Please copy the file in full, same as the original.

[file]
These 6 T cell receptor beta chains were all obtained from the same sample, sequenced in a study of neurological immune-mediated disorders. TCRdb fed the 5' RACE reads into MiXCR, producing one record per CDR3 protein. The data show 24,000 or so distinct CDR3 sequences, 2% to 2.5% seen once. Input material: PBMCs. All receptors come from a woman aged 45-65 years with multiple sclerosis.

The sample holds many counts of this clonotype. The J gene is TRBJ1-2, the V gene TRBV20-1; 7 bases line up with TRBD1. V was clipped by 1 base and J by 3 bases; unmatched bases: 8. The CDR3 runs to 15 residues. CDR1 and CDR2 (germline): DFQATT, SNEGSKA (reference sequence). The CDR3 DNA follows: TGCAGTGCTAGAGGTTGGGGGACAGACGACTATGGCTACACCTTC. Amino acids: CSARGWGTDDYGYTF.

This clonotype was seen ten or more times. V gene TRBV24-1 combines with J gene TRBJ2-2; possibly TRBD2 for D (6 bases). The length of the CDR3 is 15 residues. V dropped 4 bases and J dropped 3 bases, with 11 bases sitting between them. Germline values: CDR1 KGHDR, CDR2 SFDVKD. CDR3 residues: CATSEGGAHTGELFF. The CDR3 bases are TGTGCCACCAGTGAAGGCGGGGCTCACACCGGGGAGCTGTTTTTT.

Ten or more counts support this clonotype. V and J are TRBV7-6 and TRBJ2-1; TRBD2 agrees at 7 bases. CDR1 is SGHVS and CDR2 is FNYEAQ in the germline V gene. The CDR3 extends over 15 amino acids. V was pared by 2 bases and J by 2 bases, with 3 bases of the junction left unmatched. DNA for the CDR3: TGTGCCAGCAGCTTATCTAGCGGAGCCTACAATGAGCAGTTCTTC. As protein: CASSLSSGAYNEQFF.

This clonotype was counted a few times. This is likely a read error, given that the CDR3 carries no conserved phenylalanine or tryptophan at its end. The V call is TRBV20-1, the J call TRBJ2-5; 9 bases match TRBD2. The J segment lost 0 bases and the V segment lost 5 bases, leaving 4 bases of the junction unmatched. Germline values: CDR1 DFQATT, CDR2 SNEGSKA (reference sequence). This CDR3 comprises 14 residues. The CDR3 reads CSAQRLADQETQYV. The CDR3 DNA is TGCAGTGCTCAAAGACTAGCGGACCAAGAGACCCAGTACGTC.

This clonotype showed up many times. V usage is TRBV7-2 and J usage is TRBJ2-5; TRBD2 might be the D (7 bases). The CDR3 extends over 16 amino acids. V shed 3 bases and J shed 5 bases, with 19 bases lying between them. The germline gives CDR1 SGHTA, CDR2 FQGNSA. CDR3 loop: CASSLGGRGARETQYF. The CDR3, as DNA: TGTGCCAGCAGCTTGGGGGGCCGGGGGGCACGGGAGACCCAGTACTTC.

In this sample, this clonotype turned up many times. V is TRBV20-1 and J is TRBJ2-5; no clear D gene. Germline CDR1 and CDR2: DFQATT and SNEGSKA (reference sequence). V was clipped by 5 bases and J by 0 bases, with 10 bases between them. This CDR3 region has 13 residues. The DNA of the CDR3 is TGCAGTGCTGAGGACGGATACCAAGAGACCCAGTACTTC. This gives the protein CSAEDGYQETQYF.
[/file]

These 6 T cell receptor beta chains were all obtained from the same sample, sequenced in a study of neurological immune-mediated disorders. TCRdb fed the 5' RACE reads into MiXCR, producing one record per CDR3 protein. The data show 24,000 or so distinct CDR3 sequences, 2% to 2.5% seen once. Input material: PBMCs. All receptors come from a woman aged 45-65 years with multiple sclerosis.

The sample holds many counts of this clonotype. The J gene is TRBJ1-2, the V gene TRBV20-1; 7 bases line up with TRBD1. V was clipped by 1 base and J by 3 bases; unmatched bases: 8. The CDR3 runs to 15 residues. CDR1 and CDR2 (germline): DFQATT, SNEGSKA (reference sequence). The CDR3 DNA follows: TGCAGTGCTAGAGGTTGGGGGACAGACGACTATGGCTACACCTTC. Amino acids: CSARGWGTDDYGYTF.

This clonotype was seen ten or more times. V gene TRBV24-1 combines with J gene TRBJ2-2; possibly TRBD2 for D (6 bases). The length of the CDR3 is 15 residues. V dropped 4 bases and J dropped 3 bases, with 11 bases sitting between them. Germline values: CDR1 KGHDR, CDR2 SFDVKD. CDR3 residues: CATSEGGAHTGELFF. The CDR3 bases are TGTGCCACCAGTGAAGGCGGGGCTCACACCGGGGAGCTGTTTTTT.

Ten or more counts support this clonotype. V and J are TRBV7-6 and TRBJ2-1; TRBD2 agrees at 7 bases. CDR1 is SGHVS and CDR2 is FNYEAQ in the germline V gene. The CDR3 extends over 15 amino acids. V was pared by 2 bases and J by 2 bases, with 3 bases of the junction left unmatched. DNA for the CDR3: TGTGCCAGCAGCTTATCTAGCGGAGCCTACAATGAGCAGTTCTTC. As protein: CASSLSSGAYNEQFF.

This clonotype was counted a few times. This is likely a read error, given that the CDR3 carries no conserved phenylalanine or tryptophan at its end. The V call is TRBV20-1, the J call TRBJ2-5; 9 bases match TRBD2. The J segment lost 0 bases and the V segment lost 5 bases, leaving 4 bases of the junction unmatched. Germline values: CDR1 DFQATT, CDR2 SNEGSKA (reference sequence). This CDR3 comprises 14 residues. The CDR3 reads CSAQRLADQETQYV. The CDR3 DNA is TGCAGTGCTCAAAGACTAGCGGACCAAGAGACCCAGTACGTC.

This clonotype showed up many times. V usage is TRBV7-2 and J usage is TRBJ2-5; TRBD2 might be the D (7 bases). The CDR3 extends over 16 amino acids. V shed 3 bases and J shed 5 bases, with 19 bases lying between them. The germline gives CDR1 SGHTA, CDR2 FQGNSA. CDR3 loop: CASSLGGRGARETQYF. The CDR3, as DNA: TGTGCCAGCAGCTTGGGGGGCCGGGGGGCACGGGAGACCCAGTACTTC.

In this sample, this clonotype turned up many times. V is TRBV20-1 and J is TRBJ2-5; no clear D gene. Germline CDR1 and CDR2: DFQATT and SNEGSKA (reference sequence). V was clipped by 5 bases and J by 0 bases, with 10 bases between them. This CDR3 region has 13 residues. The DNA of the CDR3 is TGCAGTGCTGAGGACGGATACCAAGAGACCCAGTACTTC. This gives the protein CSAEDGYQETQYF.